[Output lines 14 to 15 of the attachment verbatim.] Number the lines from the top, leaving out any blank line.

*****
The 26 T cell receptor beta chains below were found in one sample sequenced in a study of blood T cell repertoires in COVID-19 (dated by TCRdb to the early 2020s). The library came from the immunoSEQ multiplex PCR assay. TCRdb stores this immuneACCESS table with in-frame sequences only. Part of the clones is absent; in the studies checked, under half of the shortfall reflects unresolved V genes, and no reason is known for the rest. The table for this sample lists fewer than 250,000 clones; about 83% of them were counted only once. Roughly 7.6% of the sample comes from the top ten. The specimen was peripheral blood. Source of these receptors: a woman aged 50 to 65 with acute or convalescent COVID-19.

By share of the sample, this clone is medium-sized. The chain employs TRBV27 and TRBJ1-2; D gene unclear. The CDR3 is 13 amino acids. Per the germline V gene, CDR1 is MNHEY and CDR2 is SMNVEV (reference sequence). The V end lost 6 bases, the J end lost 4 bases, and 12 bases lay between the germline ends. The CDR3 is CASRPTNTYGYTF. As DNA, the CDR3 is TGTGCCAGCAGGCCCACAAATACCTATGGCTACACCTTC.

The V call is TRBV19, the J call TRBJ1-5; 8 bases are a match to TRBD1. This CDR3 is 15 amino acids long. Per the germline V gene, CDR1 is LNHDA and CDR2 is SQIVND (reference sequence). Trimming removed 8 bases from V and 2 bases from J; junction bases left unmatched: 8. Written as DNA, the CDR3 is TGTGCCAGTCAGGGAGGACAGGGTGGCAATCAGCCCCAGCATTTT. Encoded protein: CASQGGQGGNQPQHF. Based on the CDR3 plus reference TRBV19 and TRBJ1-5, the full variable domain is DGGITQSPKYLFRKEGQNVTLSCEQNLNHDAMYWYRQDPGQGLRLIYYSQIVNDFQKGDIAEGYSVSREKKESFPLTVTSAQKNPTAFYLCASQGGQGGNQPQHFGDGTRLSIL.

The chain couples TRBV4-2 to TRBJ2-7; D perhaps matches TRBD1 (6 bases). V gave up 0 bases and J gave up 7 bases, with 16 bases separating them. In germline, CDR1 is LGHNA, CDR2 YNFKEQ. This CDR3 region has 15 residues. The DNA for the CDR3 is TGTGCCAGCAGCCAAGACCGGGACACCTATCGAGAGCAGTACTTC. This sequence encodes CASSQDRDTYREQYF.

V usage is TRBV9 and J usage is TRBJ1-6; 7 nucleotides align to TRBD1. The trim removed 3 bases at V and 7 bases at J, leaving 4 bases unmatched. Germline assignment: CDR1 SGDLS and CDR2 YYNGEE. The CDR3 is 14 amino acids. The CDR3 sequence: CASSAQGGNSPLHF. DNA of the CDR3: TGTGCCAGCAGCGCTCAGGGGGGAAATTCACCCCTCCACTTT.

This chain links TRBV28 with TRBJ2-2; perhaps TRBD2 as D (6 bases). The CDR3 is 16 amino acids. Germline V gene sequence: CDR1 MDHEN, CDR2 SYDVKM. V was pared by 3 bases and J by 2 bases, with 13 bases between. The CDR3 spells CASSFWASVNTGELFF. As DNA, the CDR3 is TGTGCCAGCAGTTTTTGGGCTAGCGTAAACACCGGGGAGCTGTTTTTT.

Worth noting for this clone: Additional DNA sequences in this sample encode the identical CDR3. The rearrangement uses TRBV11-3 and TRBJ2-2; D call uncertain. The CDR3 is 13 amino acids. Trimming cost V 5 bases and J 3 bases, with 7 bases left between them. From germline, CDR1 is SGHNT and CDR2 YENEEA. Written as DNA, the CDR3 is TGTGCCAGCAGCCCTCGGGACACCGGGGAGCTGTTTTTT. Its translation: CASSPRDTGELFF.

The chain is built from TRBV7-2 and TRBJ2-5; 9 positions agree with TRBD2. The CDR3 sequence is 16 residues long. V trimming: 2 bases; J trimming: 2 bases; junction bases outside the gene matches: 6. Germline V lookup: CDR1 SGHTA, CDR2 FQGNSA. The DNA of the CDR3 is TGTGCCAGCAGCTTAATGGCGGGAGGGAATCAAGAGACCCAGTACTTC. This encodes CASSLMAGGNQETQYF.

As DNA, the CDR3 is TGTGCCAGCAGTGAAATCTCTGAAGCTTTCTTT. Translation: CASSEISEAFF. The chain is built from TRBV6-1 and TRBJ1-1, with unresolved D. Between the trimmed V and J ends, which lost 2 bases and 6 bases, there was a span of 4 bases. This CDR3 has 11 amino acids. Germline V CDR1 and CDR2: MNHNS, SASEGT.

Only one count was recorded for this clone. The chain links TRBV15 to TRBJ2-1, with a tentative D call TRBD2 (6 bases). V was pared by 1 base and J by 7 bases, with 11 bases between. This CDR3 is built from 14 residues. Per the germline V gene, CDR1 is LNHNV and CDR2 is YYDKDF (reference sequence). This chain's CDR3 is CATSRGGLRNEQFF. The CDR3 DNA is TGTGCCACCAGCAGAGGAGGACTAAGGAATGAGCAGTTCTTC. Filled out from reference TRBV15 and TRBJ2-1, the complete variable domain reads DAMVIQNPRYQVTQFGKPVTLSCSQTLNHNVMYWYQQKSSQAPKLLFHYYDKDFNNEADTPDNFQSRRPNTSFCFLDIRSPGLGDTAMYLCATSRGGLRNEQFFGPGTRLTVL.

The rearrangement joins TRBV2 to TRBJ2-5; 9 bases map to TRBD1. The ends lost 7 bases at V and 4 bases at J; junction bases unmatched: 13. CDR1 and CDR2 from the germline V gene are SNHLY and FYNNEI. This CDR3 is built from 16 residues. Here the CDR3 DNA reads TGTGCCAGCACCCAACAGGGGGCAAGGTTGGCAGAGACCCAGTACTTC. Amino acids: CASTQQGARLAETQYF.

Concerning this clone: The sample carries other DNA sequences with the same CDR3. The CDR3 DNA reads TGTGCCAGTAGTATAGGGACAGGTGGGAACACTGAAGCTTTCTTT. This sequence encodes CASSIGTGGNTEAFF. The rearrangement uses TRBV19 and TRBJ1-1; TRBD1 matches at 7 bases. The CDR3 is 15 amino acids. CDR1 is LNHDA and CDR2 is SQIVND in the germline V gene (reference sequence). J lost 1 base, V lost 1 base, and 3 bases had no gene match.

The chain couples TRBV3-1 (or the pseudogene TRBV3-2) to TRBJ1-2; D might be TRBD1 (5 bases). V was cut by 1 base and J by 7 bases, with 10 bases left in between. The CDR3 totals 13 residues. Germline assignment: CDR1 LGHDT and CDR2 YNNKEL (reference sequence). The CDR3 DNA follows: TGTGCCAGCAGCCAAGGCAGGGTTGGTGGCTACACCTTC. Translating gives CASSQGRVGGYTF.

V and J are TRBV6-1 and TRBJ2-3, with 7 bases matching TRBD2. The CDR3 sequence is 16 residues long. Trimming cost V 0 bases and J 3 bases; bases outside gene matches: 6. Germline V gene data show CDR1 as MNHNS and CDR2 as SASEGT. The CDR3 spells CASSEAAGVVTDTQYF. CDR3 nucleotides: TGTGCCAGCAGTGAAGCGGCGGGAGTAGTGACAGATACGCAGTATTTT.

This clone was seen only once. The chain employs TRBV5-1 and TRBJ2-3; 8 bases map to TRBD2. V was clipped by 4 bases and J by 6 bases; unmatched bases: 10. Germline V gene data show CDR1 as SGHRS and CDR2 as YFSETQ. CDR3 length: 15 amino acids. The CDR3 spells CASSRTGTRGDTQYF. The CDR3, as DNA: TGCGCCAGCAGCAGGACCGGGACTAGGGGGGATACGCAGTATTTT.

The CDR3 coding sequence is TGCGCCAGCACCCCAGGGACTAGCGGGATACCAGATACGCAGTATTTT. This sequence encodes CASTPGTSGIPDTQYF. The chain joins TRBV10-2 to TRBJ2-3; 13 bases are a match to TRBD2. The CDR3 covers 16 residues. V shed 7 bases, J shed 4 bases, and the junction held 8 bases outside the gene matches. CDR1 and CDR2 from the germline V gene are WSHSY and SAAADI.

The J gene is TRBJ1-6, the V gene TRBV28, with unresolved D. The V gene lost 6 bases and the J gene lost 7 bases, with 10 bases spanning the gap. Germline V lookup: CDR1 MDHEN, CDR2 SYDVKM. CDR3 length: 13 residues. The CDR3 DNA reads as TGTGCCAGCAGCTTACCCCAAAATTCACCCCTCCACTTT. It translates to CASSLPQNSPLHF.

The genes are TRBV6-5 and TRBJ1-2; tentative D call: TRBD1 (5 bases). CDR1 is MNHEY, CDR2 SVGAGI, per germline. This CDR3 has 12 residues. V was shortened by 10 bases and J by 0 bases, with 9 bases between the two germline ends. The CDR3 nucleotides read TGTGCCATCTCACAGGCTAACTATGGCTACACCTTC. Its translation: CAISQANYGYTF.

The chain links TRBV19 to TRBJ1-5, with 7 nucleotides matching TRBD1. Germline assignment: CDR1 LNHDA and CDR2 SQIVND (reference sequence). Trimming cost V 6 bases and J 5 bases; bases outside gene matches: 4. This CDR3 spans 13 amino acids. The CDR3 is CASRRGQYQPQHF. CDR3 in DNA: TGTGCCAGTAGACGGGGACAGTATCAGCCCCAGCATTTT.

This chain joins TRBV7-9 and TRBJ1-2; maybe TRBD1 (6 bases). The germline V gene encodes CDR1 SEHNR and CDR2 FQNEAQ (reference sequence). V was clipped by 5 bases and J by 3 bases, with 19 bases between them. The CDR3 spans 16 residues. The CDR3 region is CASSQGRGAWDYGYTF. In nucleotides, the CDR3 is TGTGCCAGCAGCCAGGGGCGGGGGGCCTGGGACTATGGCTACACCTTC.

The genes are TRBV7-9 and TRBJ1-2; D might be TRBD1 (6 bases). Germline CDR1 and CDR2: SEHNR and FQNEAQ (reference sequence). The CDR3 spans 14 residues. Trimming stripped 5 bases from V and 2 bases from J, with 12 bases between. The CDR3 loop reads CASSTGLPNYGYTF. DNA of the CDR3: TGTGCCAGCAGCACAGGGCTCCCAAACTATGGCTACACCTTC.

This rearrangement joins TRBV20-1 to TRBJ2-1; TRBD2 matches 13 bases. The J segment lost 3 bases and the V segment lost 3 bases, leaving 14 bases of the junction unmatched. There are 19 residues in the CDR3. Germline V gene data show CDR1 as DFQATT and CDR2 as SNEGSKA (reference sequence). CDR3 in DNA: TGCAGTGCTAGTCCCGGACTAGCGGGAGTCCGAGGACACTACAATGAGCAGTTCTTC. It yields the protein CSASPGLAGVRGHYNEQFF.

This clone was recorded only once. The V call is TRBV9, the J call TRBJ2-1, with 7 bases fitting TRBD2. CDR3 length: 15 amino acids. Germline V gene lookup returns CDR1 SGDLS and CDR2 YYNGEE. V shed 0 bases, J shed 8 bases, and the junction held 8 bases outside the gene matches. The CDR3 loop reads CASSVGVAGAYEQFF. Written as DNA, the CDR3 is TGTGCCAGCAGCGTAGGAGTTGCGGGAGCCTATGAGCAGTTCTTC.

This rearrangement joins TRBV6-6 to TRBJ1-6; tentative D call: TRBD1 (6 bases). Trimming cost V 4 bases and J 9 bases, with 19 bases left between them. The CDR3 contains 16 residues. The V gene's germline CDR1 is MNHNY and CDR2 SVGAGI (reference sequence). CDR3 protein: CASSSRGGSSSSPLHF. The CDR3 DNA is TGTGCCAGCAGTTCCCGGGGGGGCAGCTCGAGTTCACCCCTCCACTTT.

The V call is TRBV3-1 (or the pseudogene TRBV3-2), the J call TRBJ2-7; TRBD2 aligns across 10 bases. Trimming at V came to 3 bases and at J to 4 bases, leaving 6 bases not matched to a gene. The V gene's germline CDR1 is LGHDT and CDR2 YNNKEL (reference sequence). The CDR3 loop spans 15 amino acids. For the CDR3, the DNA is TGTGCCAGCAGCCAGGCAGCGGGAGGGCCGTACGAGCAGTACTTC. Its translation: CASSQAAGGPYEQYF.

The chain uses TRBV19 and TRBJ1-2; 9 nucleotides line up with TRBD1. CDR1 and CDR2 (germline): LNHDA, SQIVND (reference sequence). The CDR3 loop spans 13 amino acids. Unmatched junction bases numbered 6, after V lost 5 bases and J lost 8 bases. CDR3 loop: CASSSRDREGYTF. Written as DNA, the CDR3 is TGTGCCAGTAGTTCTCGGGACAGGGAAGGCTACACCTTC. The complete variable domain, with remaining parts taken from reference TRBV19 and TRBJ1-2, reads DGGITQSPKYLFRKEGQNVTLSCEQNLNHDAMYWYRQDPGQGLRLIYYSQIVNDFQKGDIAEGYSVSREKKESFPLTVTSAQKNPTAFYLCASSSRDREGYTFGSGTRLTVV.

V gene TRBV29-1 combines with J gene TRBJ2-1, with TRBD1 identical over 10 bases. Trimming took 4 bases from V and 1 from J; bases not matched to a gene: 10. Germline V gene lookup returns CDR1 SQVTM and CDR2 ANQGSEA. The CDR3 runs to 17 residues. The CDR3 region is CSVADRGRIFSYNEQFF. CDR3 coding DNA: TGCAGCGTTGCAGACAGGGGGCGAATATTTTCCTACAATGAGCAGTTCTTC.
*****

V and J are TRBV6-1 and TRBJ2-3, with 7 bases matching TRBD2. The CDR3 sequence is 16 residues long. Trimming cost V 0 bases and J 3 bases; bases outside gene matches: 6. Germline V gene data show CDR1 as MNHNS and CDR2 as SASEGT. The CDR3 spells CASSEAAGVVTDTQYF. CDR3 nucleotides: TGTGCCAGCAGTGAAGCGGCGGGAGTAGTGACAGATACGCAGTATTTT.

This clone was seen only once. The chain employs TRBV5-1 and TRBJ2-3; 8 bases map to TRBD2. V was clipped by 4 bases and J by 6 bases; unmatched bases: 10. Germline V gene data show CDR1 as SGHRS and CDR2 as YFSETQ. CDR3 length: 15 amino acids. The CDR3 spells CASSRTGTRGDTQYF. The CDR3, as DNA: TGCGCCAGCAGCAGGACCGGGACTAGGGGGGATACGCAGTATTTT.